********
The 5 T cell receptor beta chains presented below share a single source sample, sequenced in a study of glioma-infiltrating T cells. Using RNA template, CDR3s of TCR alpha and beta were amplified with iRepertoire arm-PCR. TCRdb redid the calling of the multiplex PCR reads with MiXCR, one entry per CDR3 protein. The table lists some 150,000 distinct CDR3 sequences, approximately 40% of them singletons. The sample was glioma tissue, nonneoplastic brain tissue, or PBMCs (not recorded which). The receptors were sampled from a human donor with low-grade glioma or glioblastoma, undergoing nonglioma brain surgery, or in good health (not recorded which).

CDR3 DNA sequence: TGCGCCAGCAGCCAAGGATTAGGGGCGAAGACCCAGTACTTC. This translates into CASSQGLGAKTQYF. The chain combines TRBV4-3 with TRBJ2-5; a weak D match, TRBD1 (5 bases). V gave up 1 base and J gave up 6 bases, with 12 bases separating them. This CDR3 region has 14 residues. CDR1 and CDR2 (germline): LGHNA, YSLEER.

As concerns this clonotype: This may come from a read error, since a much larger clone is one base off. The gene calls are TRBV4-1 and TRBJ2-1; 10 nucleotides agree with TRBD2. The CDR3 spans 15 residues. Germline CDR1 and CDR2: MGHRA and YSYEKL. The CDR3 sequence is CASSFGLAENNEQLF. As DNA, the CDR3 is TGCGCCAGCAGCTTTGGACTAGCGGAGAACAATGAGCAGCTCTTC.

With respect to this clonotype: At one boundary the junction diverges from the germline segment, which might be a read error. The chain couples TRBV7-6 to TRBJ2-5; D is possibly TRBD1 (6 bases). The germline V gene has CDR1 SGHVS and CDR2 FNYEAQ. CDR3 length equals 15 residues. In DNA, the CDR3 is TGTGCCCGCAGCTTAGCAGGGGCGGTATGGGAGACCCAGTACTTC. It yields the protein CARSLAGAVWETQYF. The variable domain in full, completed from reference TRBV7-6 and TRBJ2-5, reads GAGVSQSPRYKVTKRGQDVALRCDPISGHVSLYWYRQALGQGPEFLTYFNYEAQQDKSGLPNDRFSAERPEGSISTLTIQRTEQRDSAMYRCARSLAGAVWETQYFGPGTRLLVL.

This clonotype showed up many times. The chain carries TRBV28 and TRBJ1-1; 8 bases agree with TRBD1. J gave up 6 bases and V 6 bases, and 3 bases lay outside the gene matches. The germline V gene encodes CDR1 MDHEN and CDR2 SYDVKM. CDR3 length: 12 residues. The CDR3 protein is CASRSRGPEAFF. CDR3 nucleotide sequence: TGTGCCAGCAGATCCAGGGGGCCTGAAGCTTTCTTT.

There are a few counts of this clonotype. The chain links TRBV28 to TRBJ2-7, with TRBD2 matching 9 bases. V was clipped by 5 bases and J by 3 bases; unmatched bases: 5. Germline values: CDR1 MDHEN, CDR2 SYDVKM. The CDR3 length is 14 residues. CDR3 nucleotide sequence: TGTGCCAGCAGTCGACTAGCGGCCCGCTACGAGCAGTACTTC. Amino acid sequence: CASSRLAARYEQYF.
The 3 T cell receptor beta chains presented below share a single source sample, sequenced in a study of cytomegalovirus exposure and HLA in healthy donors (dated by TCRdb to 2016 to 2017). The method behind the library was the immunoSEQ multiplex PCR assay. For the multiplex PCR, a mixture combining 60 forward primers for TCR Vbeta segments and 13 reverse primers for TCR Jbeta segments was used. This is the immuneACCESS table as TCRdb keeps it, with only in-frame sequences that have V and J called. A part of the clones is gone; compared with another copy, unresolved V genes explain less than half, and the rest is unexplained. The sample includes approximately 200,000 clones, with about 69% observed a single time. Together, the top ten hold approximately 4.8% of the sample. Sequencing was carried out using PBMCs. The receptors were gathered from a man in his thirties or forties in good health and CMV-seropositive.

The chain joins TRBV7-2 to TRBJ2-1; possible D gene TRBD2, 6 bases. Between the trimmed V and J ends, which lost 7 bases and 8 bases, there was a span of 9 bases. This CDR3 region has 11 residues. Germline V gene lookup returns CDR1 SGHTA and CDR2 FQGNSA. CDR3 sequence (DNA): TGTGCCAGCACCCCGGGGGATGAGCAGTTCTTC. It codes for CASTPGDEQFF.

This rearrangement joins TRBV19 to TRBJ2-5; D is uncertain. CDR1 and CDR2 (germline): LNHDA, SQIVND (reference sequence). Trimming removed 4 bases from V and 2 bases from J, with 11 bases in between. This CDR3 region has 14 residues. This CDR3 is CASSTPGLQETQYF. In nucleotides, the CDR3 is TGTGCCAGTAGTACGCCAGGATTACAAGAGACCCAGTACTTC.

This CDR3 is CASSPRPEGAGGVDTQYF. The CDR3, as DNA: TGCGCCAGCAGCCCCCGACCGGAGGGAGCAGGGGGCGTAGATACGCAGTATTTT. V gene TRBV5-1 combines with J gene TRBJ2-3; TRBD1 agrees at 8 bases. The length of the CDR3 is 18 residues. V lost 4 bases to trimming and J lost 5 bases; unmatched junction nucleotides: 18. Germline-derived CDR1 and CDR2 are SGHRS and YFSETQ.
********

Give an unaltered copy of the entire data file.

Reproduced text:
The 5 T cell receptor beta chains presented below share a single source sample, sequenced in a study of glioma-infiltrating T cells. Using RNA template, CDR3s of TCR alpha and beta were amplified with iRepertoire arm-PCR. TCRdb redid the calling of the multiplex PCR reads with MiXCR, one entry per CDR3 protein. The table lists some 150,000 distinct CDR3 sequences, approximately 40% of them singletons. The sample was glioma tissue, nonneoplastic brain tissue, or PBMCs (not recorded which). The receptors were sampled from a human donor with low-grade glioma or glioblastoma, undergoing nonglioma brain surgery, or in good health (not recorded which).

CDR3 DNA sequence: TGCGCCAGCAGCCAAGGATTAGGGGCGAAGACCCAGTACTTC. This translates into CASSQGLGAKTQYF. The chain combines TRBV4-3 with TRBJ2-5; a weak D match, TRBD1 (5 bases). V gave up 1 base and J gave up 6 bases, with 12 bases separating them. This CDR3 region has 14 residues. CDR1 and CDR2 (germline): LGHNA, YSLEER.

As concerns this clonotype: This may come from a read error, since a much larger clone is one base off. The gene calls are TRBV4-1 and TRBJ2-1; 10 nucleotides agree with TRBD2. The CDR3 spans 15 residues. Germline CDR1 and CDR2: MGHRA and YSYEKL. The CDR3 sequence is CASSFGLAENNEQLF. As DNA, the CDR3 is TGCGCCAGCAGCTTTGGACTAGCGGAGAACAATGAGCAGCTCTTC.

With respect to this clonotype: At one boundary the junction diverges from the germline segment, which might be a read error. The chain couples TRBV7-6 to TRBJ2-5; D is possibly TRBD1 (6 bases). The germline V gene has CDR1 SGHVS and CDR2 FNYEAQ. CDR3 length equals 15 residues. In DNA, the CDR3 is TGTGCCCGCAGCTTAGCAGGGGCGGTATGGGAGACCCAGTACTTC. It yields the protein CARSLAGAVWETQYF. The variable domain in full, completed from reference TRBV7-6 and TRBJ2-5, reads GAGVSQSPRYKVTKRGQDVALRCDPISGHVSLYWYRQALGQGPEFLTYFNYEAQQDKSGLPNDRFSAERPEGSISTLTIQRTEQRDSAMYRCARSLAGAVWETQYFGPGTRLLVL.

This clonotype showed up many times. The chain carries TRBV28 and TRBJ1-1; 8 bases agree with TRBD1. J gave up 6 bases and V 6 bases, and 3 bases lay outside the gene matches. The germline V gene encodes CDR1 MDHEN and CDR2 SYDVKM. CDR3 length: 12 residues. The CDR3 protein is CASRSRGPEAFF. CDR3 nucleotide sequence: TGTGCCAGCAGATCCAGGGGGCCTGAAGCTTTCTTT.

There are a few counts of this clonotype. The chain links TRBV28 to TRBJ2-7, with TRBD2 matching 9 bases. V was clipped by 5 bases and J by 3 bases; unmatched bases: 5. Germline values: CDR1 MDHEN, CDR2 SYDVKM. The CDR3 length is 14 residues. CDR3 nucleotide sequence: TGTGCCAGCAGTCGACTAGCGGCCCGCTACGAGCAGTACTTC. Amino acid sequence: CASSRLAARYEQYF.
The 3 T cell receptor beta chains presented below share a single source sample, sequenced in a study of cytomegalovirus exposure and HLA in healthy donors (dated by TCRdb to 2016 to 2017). The method behind the library was the immunoSEQ multiplex PCR assay. For the multiplex PCR, a mixture combining 60 forward primers for TCR Vbeta segments and 13 reverse primers for TCR Jbeta segments was used. This is the immuneACCESS table as TCRdb keeps it, with only in-frame sequences that have V and J called. A part of the clones is gone; compared with another copy, unresolved V genes explain less than half, and the rest is unexplained. The sample includes approximately 200,000 clones, with about 69% observed a single time. Together, the top ten hold approximately 4.8% of the sample. Sequencing was carried out using PBMCs. The receptors were gathered from a man in his thirties or forties in good health and CMV-seropositive.

The chain joins TRBV7-2 to TRBJ2-1; possible D gene TRBD2, 6 bases. Between the trimmed V and J ends, which lost 7 bases and 8 bases, there was a span of 9 bases. This CDR3 region has 11 residues. Germline V gene lookup returns CDR1 SGHTA and CDR2 FQGNSA. CDR3 sequence (DNA): TGTGCCAGCACCCCGGGGGATGAGCAGTTCTTC. It codes for CASTPGDEQFF.

This rearrangement joins TRBV19 to TRBJ2-5; D is uncertain. CDR1 and CDR2 (germline): LNHDA, SQIVND (reference sequence). Trimming removed 4 bases from V and 2 bases from J, with 11 bases in between. This CDR3 region has 14 residues. This CDR3 is CASSTPGLQETQYF. In nucleotides, the CDR3 is TGTGCCAGTAGTACGCCAGGATTACAAGAGACCCAGTACTTC.

This CDR3 is CASSPRPEGAGGVDTQYF. The CDR3, as DNA: TGCGCCAGCAGCCCCCGACCGGAGGGAGCAGGGGGCGTAGATACGCAGTATTTT. V gene TRBV5-1 combines with J gene TRBJ2-3; TRBD1 agrees at 8 bases. The length of the CDR3 is 18 residues. V lost 4 bases to trimming and J lost 5 bases; unmatched junction nucleotides: 18. Germline-derived CDR1 and CDR2 are SGHRS and YFSETQ.